do a simple closed shell Hartree-Fock using McMurchie-Davidson to compute integrals
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MANIFEST.in
README.md
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README.md

Build Status codecov Total alerts Language grade: Python

McMurchie-Davidson

This contains some simple routines to compute one and two electron integrals necessary for Hartree Fock calculations using the McMurchie-Davidson algorithm. The Hartree-Fock code can only handle closed shell molecules at the moment. It's not fast (though getting faster with Cython interface), but should be somewhat readable.

I'm slowly porting the integrals over to Cython and reoptimizing. I'm also thinking about reorganizing so as to make it easy to add functionality in the future.

Installation

Installation should be simple, just

python setup.py build_ext --inplace

Dependencies

You'll need numpy, scipy, and cython (for the integrals). The install script should yell at you if you don't have the requisite dependencies. You can install them all at once if you have pip:

pip install numpy scipy cython

Testing

You can test the install with nosetests. In the head directory, just do

nosetests tests

it should take a few seconds, but everything should pass.

Running

Once you've installed, you can try running the input script sample-input.py:

python sample-input.py

which should do an SCF on water with an STO-3G basis and dump out to your terminal:

E(SCF)    =  -74.942079928060 in 10 iterations
  Convergence:
    FPS-SPF  =  3.377372360032819e-13
    RMS(P)   =  2.35e-12
    dE(SCF)  =  -9.95e-10
  Dipole X =  0.00000000
  Dipole Y =  1.53400931
  Dipole Z =  -0.00000000
E(MP2) =  -74.99122956422062

Input file specification

The input is fairly straightforward. Here is a minimal example using water.

from mmd.molecule import *
from mmd.scf import *

water = """
0 1
O    0.000000      -0.075791844    0.000000
H    0.866811829    0.601435779    0.000000
H   -0.866811829    0.601435779    0.000000
"""

# init molecule and build integrals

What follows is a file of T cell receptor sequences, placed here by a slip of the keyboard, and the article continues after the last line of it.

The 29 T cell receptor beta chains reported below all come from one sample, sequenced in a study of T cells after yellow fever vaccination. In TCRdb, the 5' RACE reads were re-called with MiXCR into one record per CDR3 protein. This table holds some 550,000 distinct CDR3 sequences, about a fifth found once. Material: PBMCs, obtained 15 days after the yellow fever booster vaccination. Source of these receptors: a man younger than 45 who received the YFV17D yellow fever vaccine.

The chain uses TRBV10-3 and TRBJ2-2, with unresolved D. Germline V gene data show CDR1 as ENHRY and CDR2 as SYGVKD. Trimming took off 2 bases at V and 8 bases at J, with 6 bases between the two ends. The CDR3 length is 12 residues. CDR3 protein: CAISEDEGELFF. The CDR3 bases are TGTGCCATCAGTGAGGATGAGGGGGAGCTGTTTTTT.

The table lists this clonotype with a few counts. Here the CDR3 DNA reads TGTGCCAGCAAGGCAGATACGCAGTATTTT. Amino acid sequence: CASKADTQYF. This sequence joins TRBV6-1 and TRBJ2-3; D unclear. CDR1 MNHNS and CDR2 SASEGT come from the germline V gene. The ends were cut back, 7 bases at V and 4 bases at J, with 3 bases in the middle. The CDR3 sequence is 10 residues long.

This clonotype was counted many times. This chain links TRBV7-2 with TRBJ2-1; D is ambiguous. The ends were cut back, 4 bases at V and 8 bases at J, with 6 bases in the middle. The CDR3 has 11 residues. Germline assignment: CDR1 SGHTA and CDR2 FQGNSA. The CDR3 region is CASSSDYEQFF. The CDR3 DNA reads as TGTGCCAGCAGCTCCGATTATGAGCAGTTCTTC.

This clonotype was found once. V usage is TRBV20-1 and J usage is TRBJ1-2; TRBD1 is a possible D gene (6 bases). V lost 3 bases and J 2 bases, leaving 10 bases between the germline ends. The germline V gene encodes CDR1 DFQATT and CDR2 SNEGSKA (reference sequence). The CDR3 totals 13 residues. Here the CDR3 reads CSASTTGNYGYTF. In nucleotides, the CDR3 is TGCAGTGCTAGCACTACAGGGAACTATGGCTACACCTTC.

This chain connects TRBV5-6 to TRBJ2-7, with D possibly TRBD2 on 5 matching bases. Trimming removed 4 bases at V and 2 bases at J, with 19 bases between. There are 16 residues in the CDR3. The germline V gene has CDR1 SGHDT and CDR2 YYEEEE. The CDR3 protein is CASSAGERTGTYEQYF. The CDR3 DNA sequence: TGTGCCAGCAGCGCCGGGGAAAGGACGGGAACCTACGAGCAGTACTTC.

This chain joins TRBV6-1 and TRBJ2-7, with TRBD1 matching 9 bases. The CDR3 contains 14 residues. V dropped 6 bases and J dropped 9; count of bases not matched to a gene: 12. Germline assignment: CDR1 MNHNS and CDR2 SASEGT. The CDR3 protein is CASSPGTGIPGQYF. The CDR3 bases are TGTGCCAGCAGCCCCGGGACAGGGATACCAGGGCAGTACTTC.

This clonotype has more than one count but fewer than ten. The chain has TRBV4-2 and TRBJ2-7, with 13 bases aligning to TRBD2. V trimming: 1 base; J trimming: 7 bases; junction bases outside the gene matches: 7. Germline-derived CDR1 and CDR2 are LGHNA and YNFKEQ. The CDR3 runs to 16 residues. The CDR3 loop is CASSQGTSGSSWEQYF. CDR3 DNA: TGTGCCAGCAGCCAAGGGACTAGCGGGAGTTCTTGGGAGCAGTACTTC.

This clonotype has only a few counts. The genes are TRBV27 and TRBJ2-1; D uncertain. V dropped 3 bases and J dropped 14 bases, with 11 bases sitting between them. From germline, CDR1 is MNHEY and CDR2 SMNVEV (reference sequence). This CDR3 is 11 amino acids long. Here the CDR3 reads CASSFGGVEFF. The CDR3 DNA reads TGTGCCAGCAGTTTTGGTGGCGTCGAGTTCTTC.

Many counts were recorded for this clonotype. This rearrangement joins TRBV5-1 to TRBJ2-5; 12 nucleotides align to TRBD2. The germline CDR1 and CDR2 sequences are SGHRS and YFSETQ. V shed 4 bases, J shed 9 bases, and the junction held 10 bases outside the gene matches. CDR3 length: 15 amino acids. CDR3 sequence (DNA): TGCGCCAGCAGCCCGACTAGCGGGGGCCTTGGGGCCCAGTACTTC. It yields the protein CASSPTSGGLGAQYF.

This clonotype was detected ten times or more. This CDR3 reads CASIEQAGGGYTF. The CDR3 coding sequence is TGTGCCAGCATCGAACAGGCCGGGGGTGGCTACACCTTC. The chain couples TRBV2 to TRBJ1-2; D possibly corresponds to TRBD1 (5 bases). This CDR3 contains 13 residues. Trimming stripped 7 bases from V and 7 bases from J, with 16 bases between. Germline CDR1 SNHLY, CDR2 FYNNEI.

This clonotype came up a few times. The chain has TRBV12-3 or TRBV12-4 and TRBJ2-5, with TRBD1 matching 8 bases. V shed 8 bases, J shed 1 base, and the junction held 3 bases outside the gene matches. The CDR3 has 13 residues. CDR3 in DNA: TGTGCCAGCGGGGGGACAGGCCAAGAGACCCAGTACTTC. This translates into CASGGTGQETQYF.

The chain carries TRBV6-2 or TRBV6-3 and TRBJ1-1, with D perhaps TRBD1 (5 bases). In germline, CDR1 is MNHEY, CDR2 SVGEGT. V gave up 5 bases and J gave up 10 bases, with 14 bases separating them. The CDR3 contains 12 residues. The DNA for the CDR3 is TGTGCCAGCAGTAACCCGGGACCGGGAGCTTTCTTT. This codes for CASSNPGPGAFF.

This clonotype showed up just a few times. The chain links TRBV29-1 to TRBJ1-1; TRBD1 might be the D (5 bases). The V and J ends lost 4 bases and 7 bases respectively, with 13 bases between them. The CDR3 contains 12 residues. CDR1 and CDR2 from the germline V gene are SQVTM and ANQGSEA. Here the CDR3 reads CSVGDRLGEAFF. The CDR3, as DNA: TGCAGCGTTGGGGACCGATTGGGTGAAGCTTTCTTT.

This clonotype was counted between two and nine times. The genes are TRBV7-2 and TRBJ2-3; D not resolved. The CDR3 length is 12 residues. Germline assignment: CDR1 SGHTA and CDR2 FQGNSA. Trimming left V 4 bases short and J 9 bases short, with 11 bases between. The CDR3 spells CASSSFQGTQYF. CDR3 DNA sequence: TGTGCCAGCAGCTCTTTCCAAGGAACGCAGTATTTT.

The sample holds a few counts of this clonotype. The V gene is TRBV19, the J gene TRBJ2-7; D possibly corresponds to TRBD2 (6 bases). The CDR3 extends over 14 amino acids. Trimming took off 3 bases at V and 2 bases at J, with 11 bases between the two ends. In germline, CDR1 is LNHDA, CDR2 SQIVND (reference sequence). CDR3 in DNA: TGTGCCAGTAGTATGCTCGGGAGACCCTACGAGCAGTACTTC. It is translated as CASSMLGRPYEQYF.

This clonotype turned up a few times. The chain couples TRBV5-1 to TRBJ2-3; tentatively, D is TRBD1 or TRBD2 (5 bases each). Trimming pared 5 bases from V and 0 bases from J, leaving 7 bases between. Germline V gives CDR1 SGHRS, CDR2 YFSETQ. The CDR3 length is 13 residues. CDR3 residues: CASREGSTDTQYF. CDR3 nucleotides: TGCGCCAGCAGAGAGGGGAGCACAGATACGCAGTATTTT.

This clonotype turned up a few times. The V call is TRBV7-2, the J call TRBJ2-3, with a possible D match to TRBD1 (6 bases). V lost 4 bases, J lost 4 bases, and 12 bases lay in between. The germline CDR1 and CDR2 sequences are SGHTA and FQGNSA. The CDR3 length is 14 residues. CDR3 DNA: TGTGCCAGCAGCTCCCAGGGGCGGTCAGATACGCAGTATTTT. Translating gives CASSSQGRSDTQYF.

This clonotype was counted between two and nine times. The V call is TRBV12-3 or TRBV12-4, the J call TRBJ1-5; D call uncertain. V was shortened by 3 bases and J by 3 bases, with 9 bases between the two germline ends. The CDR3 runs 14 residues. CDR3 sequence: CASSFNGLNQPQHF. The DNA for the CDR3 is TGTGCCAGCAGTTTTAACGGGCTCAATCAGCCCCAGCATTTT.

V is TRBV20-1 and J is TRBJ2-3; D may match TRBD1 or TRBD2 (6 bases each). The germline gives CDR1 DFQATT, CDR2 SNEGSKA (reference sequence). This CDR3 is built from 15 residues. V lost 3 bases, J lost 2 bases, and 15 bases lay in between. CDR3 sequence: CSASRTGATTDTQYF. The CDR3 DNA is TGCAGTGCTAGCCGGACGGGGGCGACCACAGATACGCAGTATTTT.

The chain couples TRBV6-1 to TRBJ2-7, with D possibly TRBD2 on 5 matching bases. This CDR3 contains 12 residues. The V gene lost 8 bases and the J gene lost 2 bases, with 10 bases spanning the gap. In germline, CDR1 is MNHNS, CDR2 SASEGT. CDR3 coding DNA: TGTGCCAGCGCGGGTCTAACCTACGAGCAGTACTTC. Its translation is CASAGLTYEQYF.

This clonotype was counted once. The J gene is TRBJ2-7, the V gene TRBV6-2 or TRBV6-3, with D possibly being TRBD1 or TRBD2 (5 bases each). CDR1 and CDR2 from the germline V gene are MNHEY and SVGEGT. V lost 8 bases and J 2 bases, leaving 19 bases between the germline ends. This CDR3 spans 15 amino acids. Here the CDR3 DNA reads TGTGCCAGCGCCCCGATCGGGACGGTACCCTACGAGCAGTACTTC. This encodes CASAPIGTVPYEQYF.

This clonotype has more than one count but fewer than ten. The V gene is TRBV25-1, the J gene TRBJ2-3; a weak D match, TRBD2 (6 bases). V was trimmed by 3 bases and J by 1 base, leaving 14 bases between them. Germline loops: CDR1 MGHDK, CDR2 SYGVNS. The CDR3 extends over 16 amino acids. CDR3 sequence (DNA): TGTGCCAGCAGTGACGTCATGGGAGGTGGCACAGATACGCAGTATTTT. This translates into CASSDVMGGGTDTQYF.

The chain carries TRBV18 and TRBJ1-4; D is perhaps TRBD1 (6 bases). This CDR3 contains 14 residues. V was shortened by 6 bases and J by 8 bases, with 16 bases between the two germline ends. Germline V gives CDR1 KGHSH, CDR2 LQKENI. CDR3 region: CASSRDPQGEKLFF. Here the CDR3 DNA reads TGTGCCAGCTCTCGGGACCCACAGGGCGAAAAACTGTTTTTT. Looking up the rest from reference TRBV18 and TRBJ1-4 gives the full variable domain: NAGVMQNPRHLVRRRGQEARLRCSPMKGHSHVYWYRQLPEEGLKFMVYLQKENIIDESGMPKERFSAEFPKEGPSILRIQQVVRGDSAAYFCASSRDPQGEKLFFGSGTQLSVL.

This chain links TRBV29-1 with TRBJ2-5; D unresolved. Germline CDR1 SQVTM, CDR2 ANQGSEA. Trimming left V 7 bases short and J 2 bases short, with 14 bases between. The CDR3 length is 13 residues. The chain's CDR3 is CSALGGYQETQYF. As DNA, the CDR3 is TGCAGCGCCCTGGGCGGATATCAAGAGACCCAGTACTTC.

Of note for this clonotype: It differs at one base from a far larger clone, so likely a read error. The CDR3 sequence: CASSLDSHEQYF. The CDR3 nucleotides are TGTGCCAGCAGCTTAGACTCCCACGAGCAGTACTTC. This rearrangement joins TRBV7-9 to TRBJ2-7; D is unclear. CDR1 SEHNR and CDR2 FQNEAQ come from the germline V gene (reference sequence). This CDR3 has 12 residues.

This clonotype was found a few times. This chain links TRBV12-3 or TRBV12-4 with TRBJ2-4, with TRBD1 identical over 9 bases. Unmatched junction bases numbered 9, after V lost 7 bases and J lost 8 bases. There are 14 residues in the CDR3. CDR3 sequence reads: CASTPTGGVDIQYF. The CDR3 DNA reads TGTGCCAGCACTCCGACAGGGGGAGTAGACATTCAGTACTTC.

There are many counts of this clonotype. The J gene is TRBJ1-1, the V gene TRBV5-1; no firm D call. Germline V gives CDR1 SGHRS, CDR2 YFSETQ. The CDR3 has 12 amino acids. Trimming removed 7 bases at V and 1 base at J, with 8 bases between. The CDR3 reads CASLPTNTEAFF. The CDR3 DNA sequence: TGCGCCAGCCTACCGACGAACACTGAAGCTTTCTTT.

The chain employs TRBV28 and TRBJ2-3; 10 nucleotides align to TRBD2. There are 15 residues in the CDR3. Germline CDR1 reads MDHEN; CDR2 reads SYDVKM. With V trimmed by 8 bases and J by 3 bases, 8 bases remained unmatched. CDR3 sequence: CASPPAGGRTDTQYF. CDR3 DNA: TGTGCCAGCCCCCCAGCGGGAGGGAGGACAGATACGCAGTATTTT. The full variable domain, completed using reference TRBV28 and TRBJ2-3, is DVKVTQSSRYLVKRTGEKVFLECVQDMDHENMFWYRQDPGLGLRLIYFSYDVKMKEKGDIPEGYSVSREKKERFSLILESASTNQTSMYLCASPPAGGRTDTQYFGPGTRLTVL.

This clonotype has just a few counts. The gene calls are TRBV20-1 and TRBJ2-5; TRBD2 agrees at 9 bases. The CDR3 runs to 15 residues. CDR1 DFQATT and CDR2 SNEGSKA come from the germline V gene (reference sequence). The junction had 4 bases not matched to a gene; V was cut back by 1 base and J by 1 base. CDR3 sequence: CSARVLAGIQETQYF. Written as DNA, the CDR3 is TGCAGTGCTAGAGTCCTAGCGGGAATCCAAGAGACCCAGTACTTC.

mol = Molecule(geometry=water,basis='sto-3g')

# do the SCF
mol.RHF()

The first lines import the molecule and scf modules, which we need to specify our molecule and the SCF routines. The molecular geometry follows afterward and is specified by the stuff in triple quotes. The first line is charge and multiplicity, followed by each atom and its Cartesian coordinates (in Angstrom).

water = """
0 1
O    0.000000      -0.075791844    0.000000
H    0.866811829    0.601435779    0.000000
H   -0.866811829    0.601435779    0.000000
"""

Then we generate create the molecule (Molecule object) and build the integrals, and finish by running the SCF.

At any point you can inspect the molecule. For example, you can dump out the (full) integral arrays:

print mol.S

which dumps out the overlap matrix:

[[ 1.     0.237  0.     0.     0.     0.038  0.038]
 [ 0.237  1.     0.     0.     0.     0.386  0.386]
 [ 0.     0.     1.     0.     0.     0.268 -0.268]
 [ 0.     0.     0.     1.     0.     0.21   0.21 ]
 [ 0.     0.     0.     0.     1.     0.     0.   ]
 [ 0.038  0.386  0.268  0.21   0.     1.     0.182]
 [ 0.038  0.386 -0.268  0.21   0.     0.182  1.   ]]

There is also some limited post-SCF functionality, hopefully more useful as a template for adding later post-SCF methods.

# do MP2
mp2 = PostSCF(mol)
mp2.MP2()

Examples

In the examples folder you can find some different scripts for setting p more complex jobs. For example, there is a simple script that does Born-Oppenheimer molecular dynamics on minimal basis hydrogen, aptly titled bomd.py. There is also some real-time code that allows you to craft an arbitrary pulse sequence. Feel free to try them out.